All posts by hpollack

DH Midterm: Jill and Harris


0 – Not meeting any expectation 1 – Below Expectation 2 – Meet basic expectation 3 – Above expectation 4 – Excellent
Content displayed -Difficult to understand what the research question is

-Obvious and relevant information missing

-Research question is not clear

-Information is lacking in content

-Research question is present but lacks clarity

-Content is understandable but lacks clarity or has obvious flaws

-Research question is outlined clearly but not the first thing the user sees

-Content is appropriate but lacking certain material

-Research question clearly defined and present

-Content is relevant and complete

Presentation -No visualizations -Visuals are not of good quality

-Some scattered and unorganized visuals are present

-Decent framework of images and/or text, but lacks balance between visual and text -Adequate visuals are present -Visually captivating

-Simplistic and engaging, good balance of text and visuals

Visualization -Presentation lacked any interactive elements -Presentation is scattered and disorganized

-The interactive elements are not presented clearly

-Presentation is okay but could be better

-The interactive elements are present but not easy to navigate

-Presentation is acceptable with minimal mistakes

-The interactive elements are present but contain minimal problems

-The project possesses impressive interactive elements

-Writing clear with no mistakes

Accessibility -Hyperlinks are not present or nonfunctional

-Project is not navigable

-Hyperlinks are present but not easy to find and some are nonfunctional

-Project difficult to navigate

-Hyperlinks are present but not great quality

-Project is easy to navigate but complex

-Hyperlinks function

-Project is easy to navigate and simple

-Hyperlinks function well and are relevant

-Project is navigable and intuitive

Sustainability and Possibility of Growth -Does not have continuous funding

-Website is completely not working

– Have some funding

– Part of the website is not functioning

-Have small amount of funding

-Website is working but lack of up to date maintenance

-Have some continuous funding

-Website is working under maintenance but does not have a lot of traffic

-Have sufficient amount of continuous funding

-Website is constantly updated and maintained with high traffic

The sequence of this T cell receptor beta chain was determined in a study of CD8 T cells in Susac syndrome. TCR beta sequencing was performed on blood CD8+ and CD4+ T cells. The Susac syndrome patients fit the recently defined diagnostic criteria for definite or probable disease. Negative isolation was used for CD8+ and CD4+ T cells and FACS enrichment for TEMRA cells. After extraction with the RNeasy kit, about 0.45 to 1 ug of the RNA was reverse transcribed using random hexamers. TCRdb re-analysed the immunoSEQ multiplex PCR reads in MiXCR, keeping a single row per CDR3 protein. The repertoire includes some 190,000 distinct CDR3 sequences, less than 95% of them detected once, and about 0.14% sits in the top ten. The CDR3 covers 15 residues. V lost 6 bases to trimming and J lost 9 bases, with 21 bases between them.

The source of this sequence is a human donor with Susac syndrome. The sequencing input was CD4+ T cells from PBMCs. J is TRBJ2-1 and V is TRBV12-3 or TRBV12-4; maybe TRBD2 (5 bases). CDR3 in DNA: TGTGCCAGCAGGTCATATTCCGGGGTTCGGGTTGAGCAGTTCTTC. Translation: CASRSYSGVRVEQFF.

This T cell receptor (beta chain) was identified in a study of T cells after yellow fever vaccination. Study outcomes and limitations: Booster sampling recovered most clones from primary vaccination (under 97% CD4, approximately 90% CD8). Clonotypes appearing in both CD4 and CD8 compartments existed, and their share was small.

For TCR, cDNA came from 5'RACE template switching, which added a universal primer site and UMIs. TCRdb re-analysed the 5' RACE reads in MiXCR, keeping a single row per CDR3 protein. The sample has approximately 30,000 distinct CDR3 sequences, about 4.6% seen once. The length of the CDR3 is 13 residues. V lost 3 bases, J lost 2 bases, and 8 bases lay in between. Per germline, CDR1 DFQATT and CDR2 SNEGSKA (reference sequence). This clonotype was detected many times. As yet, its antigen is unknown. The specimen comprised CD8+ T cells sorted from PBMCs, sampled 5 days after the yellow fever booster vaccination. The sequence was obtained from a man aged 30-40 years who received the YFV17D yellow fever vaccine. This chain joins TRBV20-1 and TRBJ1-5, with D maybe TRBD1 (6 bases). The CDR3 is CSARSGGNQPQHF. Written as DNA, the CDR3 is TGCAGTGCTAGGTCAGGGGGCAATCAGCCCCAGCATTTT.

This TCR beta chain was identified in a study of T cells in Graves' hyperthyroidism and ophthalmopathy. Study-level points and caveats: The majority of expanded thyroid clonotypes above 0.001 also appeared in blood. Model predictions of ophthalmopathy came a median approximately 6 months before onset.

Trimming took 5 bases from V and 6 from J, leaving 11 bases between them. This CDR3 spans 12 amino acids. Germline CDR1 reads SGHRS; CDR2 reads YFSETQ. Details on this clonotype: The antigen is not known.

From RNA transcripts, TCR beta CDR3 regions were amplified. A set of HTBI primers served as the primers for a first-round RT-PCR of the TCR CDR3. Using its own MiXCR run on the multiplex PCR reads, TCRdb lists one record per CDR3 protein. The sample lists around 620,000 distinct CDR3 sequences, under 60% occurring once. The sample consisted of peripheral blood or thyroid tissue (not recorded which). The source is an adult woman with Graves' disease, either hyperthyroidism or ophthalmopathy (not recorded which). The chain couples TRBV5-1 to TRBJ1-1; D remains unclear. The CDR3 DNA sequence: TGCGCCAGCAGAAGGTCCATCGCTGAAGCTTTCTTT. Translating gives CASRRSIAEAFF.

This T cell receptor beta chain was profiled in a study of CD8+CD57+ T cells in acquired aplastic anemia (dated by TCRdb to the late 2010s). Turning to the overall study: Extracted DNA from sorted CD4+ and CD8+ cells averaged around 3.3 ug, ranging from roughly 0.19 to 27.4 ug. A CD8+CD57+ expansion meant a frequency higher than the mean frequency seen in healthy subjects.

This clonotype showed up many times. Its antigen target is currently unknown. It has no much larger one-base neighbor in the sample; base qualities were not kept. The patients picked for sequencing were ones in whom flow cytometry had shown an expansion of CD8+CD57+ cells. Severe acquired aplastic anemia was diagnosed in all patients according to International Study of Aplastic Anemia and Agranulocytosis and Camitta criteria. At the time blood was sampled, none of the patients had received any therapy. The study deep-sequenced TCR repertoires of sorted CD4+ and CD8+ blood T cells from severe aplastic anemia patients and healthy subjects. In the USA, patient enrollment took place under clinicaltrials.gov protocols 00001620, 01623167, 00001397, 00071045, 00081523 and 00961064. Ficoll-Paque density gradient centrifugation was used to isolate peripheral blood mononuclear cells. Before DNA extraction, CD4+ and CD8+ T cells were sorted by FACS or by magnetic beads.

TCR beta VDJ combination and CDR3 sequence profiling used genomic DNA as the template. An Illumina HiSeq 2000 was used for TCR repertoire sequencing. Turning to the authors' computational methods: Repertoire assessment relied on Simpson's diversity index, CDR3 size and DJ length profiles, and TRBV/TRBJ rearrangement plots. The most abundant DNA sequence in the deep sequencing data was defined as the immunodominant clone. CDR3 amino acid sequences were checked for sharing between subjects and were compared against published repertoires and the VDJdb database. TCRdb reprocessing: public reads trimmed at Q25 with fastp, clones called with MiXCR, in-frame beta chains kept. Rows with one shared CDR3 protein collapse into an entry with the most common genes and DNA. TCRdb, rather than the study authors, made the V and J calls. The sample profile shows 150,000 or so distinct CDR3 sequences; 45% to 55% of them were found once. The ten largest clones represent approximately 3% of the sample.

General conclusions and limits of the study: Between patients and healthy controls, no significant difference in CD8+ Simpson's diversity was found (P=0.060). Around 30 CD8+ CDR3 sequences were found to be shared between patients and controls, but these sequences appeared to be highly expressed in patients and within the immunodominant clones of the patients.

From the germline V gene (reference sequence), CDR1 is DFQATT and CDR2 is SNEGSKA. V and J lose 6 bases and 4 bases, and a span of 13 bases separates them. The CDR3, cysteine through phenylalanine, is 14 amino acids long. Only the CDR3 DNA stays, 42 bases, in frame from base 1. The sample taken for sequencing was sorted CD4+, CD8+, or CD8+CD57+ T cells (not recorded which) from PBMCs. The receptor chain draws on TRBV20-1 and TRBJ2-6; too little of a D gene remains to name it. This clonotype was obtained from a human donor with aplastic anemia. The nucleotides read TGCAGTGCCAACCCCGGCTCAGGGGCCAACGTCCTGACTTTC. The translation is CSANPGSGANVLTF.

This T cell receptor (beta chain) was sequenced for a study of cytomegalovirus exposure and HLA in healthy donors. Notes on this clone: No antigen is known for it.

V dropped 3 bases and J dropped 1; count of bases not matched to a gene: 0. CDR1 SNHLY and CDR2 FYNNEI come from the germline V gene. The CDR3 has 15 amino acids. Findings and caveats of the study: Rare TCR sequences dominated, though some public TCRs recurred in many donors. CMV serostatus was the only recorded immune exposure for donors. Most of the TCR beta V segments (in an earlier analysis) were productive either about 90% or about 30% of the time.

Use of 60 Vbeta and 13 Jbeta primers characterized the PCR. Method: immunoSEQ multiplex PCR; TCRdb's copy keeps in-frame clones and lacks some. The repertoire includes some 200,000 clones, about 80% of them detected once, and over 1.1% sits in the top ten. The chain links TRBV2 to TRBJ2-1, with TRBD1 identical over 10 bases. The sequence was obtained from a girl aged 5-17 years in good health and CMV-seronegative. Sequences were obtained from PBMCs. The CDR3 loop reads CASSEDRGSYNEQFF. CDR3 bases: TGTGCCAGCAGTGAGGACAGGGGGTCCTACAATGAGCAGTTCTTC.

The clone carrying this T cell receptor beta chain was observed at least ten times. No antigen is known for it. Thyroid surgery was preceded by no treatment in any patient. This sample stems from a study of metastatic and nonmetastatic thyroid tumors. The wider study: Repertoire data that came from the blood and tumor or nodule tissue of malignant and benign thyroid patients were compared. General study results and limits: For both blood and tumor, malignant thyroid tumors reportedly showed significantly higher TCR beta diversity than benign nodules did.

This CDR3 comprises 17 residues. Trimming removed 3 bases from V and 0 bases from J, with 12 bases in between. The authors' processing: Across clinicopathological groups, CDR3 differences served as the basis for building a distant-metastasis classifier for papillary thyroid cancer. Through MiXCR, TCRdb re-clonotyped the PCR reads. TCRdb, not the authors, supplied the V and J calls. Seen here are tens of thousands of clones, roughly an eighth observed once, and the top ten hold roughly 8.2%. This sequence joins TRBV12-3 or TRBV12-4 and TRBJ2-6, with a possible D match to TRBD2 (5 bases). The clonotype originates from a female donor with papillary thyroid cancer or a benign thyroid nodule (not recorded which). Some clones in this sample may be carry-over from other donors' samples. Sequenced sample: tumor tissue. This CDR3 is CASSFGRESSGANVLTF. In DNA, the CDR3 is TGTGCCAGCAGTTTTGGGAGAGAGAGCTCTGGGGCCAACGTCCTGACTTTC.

Academic Importance -Does not contribute to any academic field

-Never used by scholars or public

-Have a little contribution to a specific field of study

-Seldomly used by scholars and public

-Have some contribution to a certain field

-Sometimes used by scholars and public for a specific area of study

-Have some contribution to a variety of academic fields

-Often used by some scholars and public

-Have a huge contribution and importance to various field of study

-Always used by scholar and public studying different fields

Credibility -No citations at all in the project

-Obvious factual mistake

-Not all citations are present or are in improper form

-Some easily noticeable content flaws

-Citations are present but in a improper form

-A few content flaws and factual mistakes are minimal

-Citations are generally correct

-Content flaws are minimal

-Citations are well-presented

-No content flaws or factual mistakes






Content Displayed: 3/4

The Perseus Digital Library homepage has information regarding its most recent blog posts, release announcements, and popular texts. There is also a toolbar at the top of the page with different options the user can select. The tabs include, ‘Collections/Texts’, ‘Perseus Catalog’, ‘Research’, ‘Grants’, ‘Open Source’, ‘About’ and ‘Help’. The user has to select the ‘About’ tab in order to access a page that explains the research questions and purpose of the website. The content is not so much lacking certain material, because the material is available, but it is not immediately present to the user. Within the ‘About’ page, the user finds that the Perseus Digital Library exists to explore possibilities and challenges of digital collections. The research question is “what happens when libraries move online? We gave The Perseus Digital Library a 3 out of 4 because the research question was not immediately in front of the user as the project was accessed.


Presentation: 2.5/4

The Perseus Digital Library project is one based on textual objects. There are not many visual graphics that need to be displayed. The project is text-heavy and daunting when a user opens the website. There is not much balance between the visuals and text. However, the framework for the text is very simple and manageable for all users, there is just quite a bit of it. That being said, we gave the project a 2.5 out of 4 because we think that it straddles a decent framework as well as adequate visual design.


Visualization: 4/4